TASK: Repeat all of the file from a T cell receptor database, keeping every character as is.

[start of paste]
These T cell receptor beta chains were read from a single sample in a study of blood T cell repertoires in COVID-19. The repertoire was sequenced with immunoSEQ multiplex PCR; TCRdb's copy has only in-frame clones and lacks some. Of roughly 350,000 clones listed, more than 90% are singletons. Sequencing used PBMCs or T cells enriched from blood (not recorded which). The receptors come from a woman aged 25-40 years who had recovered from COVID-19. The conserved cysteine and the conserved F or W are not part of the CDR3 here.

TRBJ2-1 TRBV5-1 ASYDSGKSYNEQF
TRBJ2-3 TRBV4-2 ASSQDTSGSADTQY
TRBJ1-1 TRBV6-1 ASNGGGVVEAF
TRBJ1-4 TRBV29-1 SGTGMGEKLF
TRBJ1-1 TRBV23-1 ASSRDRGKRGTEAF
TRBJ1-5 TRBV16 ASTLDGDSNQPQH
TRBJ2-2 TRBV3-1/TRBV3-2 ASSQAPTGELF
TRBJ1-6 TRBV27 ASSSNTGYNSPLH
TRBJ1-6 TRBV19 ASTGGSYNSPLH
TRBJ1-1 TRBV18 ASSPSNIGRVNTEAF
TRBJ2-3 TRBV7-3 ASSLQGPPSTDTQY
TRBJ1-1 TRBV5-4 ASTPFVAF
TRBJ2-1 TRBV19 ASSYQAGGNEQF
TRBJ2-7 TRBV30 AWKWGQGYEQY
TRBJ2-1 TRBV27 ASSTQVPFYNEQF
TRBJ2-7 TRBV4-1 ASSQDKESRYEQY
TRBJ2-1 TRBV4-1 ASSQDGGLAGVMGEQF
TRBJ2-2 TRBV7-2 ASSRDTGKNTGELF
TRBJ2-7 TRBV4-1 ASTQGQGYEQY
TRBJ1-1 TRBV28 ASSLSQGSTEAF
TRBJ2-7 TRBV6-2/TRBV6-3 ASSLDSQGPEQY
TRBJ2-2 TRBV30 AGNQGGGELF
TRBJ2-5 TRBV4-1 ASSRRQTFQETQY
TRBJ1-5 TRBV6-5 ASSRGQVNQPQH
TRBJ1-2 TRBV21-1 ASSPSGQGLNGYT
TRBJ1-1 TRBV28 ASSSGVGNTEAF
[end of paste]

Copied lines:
These T cell receptor beta chains were read from a single sample in a study of blood T cell repertoires in COVID-19. The repertoire was sequenced with immunoSEQ multiplex PCR; TCRdb's copy has only in-frame clones and lacks some. Of roughly 350,000 clones listed, more than 90% are singletons. Sequencing used PBMCs or T cells enriched from blood (not recorded which). The receptors come from a woman aged 25-40 years who had recovered from COVID-19. The conserved cysteine and the conserved F or W are not part of the CDR3 here.

TRBJ2-1 TRBV5-1 ASYDSGKSYNEQF
TRBJ2-3 TRBV4-2 ASSQDTSGSADTQY
TRBJ1-1 TRBV6-1 ASNGGGVVEAF
TRBJ1-4 TRBV29-1 SGTGMGEKLF
TRBJ1-1 TRBV23-1 ASSRDRGKRGTEAF
TRBJ1-5 TRBV16 ASTLDGDSNQPQH
TRBJ2-2 TRBV3-1/TRBV3-2 ASSQAPTGELF
TRBJ1-6 TRBV27 ASSSNTGYNSPLH
TRBJ1-6 TRBV19 ASTGGSYNSPLH
TRBJ1-1 TRBV18 ASSPSNIGRVNTEAF
TRBJ2-3 TRBV7-3 ASSLQGPPSTDTQY
TRBJ1-1 TRBV5-4 ASTPFVAF
TRBJ2-1 TRBV19 ASSYQAGGNEQF
TRBJ2-7 TRBV30 AWKWGQGYEQY
TRBJ2-1 TRBV27 ASSTQVPFYNEQF
TRBJ2-7 TRBV4-1 ASSQDKESRYEQY
TRBJ2-1 TRBV4-1 ASSQDGGLAGVMGEQF
TRBJ2-2 TRBV7-2 ASSRDTGKNTGELF
TRBJ2-7 TRBV4-1 ASTQGQGYEQY
TRBJ1-1 TRBV28 ASSLSQGSTEAF
TRBJ2-7 TRBV6-2/TRBV6-3 ASSLDSQGPEQY
TRBJ2-2 TRBV30 AGNQGGGELF
TRBJ2-5 TRBV4-1 ASSRRQTFQETQY
TRBJ1-5 TRBV6-5 ASSRGQVNQPQH
TRBJ1-2 TRBV21-1 ASSPSGQGLNGYT
TRBJ1-1 TRBV28 ASSSGVGNTEAF